Engineering Design by Reinforcement Learning and Finite Element Methods

Nowadays research on aircraft design aim to reduce weight of airplane components, thus optimizing aircraft performance and reducing fuel consumption and operational costs. From this perspective novel materials and technologies are developed, but also advances in design methods and tools are put forward. Generative design is one of the approaches to automatically optimize component design. It uses evolutionary algorithms and topological optimization to generate original, unconventional and complex structures like novel bionic partition for Airbus A 320 cabin interiors, [1].

Alternatively, deep reinforcement learning has had great success in artificial intelligence applications. Among them, beating the champion of the game of Go in 2016, mastering many Atari games and optimizing the work of data centers. In my work, I have combined deep reinforcement learning (RL) and finite element analysis (FEA) for the purpose of automating structural design of components.

AI in general and deep reinforcement learning in particular is powerful approach in solving many nowadays problems in information technology, business, healthcare, and engineering. There is a myriad of applications for AI technologies that one can implement to make life easier. Structural engineering design is no exception. Designing a structure or a part of machinery is a very tiring process. One needs to make a lot of manual changes before resulting in the final design that satisfies structural loads. But this iterative process can be automated.

A typical approach to structural engineering design is finite element analysis. A number of authors have tried to combine FEA and machine learning [2–4]. For example, [3] have used deep-autoencoder to approximate the large deformations on a non-linear, muscle actuated beam. In [4], machine learning was used to predict the deformation of the breast tissues during the compression. However, little attention has been paid to using reinforcement leaning in assisting structural engineering design.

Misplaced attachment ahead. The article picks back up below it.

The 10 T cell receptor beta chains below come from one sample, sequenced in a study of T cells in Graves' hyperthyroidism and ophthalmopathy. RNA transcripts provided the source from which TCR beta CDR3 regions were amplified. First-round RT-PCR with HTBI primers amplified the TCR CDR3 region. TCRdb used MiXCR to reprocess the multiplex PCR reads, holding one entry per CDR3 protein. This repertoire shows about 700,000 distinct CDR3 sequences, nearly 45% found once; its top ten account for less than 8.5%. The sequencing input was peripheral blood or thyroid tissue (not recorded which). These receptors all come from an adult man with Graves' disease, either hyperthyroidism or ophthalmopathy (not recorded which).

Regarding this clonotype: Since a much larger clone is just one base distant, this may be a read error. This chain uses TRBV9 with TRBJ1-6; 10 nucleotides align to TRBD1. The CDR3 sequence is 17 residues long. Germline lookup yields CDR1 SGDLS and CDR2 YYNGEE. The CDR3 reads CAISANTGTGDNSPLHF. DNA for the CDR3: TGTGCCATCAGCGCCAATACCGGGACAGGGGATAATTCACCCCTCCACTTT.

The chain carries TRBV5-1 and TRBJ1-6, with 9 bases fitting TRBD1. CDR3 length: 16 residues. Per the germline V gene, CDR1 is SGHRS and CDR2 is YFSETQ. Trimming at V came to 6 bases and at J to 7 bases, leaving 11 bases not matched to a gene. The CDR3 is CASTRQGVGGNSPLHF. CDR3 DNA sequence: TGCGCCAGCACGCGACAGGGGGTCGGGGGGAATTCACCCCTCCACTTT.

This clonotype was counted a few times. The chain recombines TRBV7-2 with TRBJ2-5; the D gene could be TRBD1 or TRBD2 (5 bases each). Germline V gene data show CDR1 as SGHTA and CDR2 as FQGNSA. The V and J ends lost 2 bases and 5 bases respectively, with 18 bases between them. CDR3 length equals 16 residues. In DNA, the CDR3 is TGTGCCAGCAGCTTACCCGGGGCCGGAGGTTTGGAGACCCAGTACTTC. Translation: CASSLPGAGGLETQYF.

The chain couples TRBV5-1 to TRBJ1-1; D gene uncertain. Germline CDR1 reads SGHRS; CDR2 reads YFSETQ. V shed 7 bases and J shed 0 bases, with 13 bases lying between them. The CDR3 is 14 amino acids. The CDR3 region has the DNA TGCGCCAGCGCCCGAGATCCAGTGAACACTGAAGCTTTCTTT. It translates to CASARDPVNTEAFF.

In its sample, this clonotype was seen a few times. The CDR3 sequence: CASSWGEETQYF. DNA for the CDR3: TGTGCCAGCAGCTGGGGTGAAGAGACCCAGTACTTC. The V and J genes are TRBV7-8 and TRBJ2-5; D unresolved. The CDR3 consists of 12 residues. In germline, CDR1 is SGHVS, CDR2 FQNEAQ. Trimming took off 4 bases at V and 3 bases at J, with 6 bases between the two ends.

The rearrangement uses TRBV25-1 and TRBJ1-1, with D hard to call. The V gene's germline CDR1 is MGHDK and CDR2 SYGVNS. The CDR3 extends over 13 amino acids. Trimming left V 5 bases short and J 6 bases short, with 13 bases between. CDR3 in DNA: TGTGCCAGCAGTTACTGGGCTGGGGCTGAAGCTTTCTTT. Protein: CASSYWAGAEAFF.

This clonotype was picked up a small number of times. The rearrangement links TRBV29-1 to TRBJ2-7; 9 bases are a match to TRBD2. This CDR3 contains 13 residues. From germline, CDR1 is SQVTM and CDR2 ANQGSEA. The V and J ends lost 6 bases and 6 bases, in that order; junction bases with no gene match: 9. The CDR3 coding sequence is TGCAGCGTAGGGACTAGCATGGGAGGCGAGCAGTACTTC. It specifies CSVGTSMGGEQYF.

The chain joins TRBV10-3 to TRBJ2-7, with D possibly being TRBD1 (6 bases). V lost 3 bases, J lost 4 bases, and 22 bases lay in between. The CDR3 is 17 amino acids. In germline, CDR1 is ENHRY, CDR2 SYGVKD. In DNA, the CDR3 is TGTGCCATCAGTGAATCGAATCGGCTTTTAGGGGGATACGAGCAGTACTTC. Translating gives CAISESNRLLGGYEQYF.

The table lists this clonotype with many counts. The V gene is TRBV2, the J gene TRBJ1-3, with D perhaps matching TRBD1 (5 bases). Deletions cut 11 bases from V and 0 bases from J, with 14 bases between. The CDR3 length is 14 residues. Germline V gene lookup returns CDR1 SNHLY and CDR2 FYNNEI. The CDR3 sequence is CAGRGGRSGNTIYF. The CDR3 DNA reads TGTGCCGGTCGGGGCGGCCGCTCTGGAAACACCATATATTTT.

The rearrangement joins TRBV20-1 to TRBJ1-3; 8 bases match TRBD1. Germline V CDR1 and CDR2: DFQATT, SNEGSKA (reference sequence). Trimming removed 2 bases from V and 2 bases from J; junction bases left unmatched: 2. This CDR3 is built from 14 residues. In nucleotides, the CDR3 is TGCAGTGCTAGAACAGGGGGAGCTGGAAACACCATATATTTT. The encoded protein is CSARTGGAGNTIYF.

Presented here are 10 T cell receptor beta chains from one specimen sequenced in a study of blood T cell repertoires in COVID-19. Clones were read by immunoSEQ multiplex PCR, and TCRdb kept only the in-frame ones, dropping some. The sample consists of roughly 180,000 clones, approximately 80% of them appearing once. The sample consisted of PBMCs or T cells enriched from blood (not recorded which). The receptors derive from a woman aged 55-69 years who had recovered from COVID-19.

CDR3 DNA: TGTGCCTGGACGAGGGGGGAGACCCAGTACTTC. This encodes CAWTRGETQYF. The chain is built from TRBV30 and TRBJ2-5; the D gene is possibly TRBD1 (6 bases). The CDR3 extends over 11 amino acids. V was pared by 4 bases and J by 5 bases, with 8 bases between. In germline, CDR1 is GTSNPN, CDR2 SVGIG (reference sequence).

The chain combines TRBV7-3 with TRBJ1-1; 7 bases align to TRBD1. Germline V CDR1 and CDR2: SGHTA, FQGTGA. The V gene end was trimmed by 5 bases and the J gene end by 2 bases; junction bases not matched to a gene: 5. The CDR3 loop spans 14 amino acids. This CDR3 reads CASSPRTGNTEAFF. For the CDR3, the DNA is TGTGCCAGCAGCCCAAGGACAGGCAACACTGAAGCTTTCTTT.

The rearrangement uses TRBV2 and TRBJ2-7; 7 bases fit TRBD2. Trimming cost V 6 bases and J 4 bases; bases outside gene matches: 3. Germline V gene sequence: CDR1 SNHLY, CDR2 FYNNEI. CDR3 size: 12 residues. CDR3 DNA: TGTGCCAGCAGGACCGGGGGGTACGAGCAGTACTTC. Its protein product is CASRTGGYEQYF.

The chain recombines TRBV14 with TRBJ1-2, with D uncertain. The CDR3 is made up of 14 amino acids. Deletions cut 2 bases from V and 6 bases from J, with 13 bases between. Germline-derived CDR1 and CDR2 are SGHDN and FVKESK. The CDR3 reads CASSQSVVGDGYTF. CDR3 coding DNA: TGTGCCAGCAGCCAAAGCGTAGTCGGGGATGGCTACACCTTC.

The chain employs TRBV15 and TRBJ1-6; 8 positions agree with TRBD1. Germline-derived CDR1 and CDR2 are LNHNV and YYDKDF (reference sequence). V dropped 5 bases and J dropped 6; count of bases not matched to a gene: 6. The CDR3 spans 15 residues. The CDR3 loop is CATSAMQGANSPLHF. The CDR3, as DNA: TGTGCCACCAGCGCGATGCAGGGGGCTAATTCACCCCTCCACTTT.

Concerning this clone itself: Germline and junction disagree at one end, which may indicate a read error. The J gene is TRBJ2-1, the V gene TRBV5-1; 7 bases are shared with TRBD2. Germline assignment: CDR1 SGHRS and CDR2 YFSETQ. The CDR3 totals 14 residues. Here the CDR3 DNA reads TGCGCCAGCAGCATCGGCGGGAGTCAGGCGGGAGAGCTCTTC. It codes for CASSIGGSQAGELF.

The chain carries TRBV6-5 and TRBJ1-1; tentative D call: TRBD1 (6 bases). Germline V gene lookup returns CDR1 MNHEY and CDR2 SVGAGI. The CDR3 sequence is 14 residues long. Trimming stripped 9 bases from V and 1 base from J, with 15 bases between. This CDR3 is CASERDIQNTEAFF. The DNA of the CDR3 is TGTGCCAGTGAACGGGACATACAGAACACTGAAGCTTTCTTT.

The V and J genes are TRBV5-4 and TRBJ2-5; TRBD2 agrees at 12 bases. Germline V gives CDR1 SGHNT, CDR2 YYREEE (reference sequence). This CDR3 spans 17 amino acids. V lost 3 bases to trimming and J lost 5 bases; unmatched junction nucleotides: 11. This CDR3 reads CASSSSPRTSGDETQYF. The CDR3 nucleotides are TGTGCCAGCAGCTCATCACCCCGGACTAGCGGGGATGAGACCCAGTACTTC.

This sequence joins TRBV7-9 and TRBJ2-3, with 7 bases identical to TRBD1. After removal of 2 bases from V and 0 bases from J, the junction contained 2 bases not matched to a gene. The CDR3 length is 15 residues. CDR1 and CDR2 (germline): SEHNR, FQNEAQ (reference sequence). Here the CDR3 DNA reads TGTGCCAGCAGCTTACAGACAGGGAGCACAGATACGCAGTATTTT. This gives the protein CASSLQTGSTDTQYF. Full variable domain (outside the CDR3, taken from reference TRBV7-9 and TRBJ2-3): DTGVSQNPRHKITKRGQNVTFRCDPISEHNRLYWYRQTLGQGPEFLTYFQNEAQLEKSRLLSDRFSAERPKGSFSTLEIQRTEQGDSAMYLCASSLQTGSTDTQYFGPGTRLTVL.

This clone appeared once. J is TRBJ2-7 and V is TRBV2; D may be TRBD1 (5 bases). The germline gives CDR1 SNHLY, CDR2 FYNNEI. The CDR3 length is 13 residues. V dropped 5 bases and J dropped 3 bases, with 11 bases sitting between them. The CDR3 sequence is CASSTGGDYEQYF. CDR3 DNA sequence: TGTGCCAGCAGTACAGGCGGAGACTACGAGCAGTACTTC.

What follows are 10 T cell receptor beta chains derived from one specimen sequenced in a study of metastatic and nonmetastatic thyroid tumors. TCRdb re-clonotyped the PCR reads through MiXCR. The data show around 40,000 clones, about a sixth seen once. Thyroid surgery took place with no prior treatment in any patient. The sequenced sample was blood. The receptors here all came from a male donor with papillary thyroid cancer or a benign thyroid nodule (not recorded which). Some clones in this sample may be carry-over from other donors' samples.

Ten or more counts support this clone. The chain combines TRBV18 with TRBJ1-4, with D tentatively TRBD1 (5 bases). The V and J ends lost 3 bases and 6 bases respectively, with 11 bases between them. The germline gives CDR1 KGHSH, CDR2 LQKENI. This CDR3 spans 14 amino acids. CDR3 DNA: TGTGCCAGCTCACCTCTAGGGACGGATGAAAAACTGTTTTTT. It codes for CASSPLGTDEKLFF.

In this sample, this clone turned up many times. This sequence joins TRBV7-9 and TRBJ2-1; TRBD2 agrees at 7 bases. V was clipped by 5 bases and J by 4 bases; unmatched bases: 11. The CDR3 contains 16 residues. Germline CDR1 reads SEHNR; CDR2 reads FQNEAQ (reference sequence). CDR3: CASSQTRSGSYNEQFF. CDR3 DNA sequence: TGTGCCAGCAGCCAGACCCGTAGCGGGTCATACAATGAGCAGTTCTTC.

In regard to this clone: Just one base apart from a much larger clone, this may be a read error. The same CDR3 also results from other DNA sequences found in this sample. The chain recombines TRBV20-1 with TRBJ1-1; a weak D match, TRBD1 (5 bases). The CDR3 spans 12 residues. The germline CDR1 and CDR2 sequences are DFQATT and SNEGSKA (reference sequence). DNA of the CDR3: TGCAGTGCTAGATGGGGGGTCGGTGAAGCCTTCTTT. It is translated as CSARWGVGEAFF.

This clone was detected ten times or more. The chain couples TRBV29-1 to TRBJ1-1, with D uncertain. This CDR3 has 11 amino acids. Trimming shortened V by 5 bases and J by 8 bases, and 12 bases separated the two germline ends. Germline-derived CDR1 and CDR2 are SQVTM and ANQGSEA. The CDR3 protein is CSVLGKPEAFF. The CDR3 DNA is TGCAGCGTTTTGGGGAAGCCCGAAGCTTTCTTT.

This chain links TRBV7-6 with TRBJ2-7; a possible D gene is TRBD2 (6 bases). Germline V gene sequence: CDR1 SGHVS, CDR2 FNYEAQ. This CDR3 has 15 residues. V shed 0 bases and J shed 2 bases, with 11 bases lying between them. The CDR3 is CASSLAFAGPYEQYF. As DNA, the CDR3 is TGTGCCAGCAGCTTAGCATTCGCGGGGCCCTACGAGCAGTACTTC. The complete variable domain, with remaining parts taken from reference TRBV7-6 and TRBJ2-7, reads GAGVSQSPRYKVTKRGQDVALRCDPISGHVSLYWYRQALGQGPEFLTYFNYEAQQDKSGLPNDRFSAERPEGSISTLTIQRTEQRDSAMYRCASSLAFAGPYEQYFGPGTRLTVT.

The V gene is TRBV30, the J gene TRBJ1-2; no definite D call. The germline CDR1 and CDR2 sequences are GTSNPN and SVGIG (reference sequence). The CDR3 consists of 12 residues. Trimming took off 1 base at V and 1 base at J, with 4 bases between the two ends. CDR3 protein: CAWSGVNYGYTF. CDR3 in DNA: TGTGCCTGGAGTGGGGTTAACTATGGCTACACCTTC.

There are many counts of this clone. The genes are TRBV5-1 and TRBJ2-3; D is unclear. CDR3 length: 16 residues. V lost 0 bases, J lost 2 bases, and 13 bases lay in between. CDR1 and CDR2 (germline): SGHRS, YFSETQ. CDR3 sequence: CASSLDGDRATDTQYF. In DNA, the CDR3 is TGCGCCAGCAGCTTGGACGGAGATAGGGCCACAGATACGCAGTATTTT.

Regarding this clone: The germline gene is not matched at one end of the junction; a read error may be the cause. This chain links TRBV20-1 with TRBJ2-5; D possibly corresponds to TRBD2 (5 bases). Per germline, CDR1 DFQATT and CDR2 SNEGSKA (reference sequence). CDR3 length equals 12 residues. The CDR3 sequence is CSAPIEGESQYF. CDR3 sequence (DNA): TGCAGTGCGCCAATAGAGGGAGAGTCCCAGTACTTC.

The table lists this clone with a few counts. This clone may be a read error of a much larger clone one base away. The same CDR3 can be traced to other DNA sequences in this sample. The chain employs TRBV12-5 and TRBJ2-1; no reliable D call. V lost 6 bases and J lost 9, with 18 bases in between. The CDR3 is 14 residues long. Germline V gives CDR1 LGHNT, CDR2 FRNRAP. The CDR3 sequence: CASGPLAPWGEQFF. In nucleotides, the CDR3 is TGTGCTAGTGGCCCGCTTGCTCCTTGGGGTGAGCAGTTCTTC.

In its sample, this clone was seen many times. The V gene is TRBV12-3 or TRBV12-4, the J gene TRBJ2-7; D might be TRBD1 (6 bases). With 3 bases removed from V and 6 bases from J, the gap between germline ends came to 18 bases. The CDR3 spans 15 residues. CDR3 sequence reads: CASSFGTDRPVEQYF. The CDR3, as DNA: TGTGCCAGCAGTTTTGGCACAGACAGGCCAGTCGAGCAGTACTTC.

In my efforts, [5], I have tried to combine FEA and deep RL to assist an engineer in her design process. The results show that deep reinforcement learning in combination with finite element analysis can be used as automatic iterative process of structural engineering design.

In typical sitting, the finite element model represents an environment to which an agent applies actions and from which it gets observations and rewards (Figure 1). An agent uses neural network to decide on its actions. Actions change geometry of the structure, new geometry then subjected to FEA. Finite element analysis produces the state, which then is fed to neural network. And the process repeats itself. The agent gets rewards if it meets an optimization objective of minimizing target value (e.g. some nodal displacement in the structure) in each of the learning iterations. The end result of the modeling (after inference stage) is an optimized design of a structure. The inference stage is a usual greedy inference where an agent makes actions of altering the geometry based on observations only.

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Figure 1. Reinforcement learning agent to finite element environment interaction

In the proposed design pipeline, an engineer provides initial geometry of a structure, sets loads and allowed actions to alter the geometry, specifies the optimization objective (e.g. minimize internal forces, minimize weight, maximize stiffness of a component), and starts training the model. After training, in inference stage, the engineer gets her final design thus showing that combination of FEA and RL might make structural engineering design automated.

To keep up with the project please see

[1] Generative Design: Advanced Design Optimization Processes for Aeronautical Application, S. Bagassi et al., ICAS 2016

[2] Machine Learning and Finite Element Method for Physical Systems Modeling. O.Kononenko, I.Kononenko,

[3] Towards Finite-Element Simulation Using Deep Learning. Francois Roewer-Despres, Najeeb Khan, Ian Stavness, CMBBE 2018

[4] A finite element-based machine learning approach for modeling the mechanical behavior of the breast tissues under compression in real-time. Martinez-Martinez F, et al. ComputBiot


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Artificial Intelligence, pet Gigala

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